Unlike previous decisions rendered over the past years, in which the Supreme Court merely referred to the lower courts the task of assessing the features of the disputed policies so as to verify whether they could be considered as financial or insurance products, this time the Supreme Court set out detailed and precise guidelines.
In particular, the judgement upheld the petition filed by a policyholder who claimed the nullity of a unit-linked policy – whose benefits were linked to the Madoff's fund – because of the absence of the coverage of a demographic risk and argued that there was therefore no "insurance" nature and purpose for the contract, as provided by Italian law and regulations. The policy at issue provided a death cover equal to 0.1% of the counter-value of the units of the fund linked to the policy and in this regard the Supreme Court objected that such amount compared to the premium amount paid by the policyholder was not enough for the balance of the obligations of the parties under the contract.
More specifically, the Supreme Court:
- considered that the arguments raised in the appealed judgement to classify the policy as insurance product were not convincing, since the Court of Appeal did not evaluate that the contractual provisions were in breach of the general principles governing unit-linked policies in Italy as set out by IVASS regulations;
- declared that unit-linked policies have a mixed legal purposes (financial and life insurance) and even if the financial purpose prevails over the life insurance one, this latter must in any event be compliant with the general principles set out by the Italian Civil Code, by the Insurance Code and by IVASS regulations, with specific reference to the cover of a demographic risk, to be considered in light of the premium paid and the type and time horizon of the linked investment;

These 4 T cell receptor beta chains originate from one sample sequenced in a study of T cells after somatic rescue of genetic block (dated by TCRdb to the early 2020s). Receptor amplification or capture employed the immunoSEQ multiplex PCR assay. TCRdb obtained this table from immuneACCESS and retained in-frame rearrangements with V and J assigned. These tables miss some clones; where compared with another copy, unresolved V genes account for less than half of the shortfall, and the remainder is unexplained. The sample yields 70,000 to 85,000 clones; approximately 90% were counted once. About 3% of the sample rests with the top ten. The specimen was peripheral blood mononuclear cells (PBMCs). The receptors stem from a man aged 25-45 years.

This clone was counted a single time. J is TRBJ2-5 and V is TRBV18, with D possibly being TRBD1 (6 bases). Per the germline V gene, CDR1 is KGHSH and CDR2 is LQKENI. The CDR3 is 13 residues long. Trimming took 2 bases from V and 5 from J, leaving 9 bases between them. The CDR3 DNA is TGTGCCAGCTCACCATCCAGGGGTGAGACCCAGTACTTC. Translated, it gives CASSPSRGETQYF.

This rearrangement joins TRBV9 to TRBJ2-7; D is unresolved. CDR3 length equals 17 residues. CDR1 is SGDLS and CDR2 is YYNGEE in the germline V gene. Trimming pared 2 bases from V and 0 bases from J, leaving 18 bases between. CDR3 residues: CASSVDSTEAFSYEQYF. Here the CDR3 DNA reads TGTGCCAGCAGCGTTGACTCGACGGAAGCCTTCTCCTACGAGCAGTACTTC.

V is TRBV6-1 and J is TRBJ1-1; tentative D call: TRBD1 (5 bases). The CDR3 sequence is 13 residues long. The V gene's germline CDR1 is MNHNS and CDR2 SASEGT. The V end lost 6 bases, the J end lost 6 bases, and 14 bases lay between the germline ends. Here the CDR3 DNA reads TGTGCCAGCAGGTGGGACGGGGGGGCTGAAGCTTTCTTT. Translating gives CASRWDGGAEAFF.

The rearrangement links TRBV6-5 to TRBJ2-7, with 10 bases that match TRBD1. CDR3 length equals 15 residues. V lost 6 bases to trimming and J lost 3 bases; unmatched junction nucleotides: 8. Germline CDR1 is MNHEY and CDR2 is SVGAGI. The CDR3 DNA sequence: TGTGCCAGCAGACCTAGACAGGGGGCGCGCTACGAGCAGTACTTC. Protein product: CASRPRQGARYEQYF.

- annulled the decision and
- sent the case back to the Court of Appeal of Turin to assess the nature of the policy and decide the case, taking into account the above indications and guidelines.
The Supreme Court rejected other claims raised by the policyholders regarding – among others – the breach of transparency requirements and conduct rules and the breach of Italian regulatory provisions that prevent insurers from including hedge funds in the underlying assets of their internal linked funds. In this specific regard, it is worth noting that the Supreme Court clearly affirmed that the "home country control principle" provided for by the EU insurance directives as implemented by Italian law would apply in this case, as a result of which Italian regulatory limits on investments do not apply to unit-linked policies issued by an EU life insurance undertaking but only to those issued by domestic insurers.
We remain at your disposal for any clarification you may need.
Authored by Silvia Lolli, Andrea Atteritano and Jeffrey Greenbaum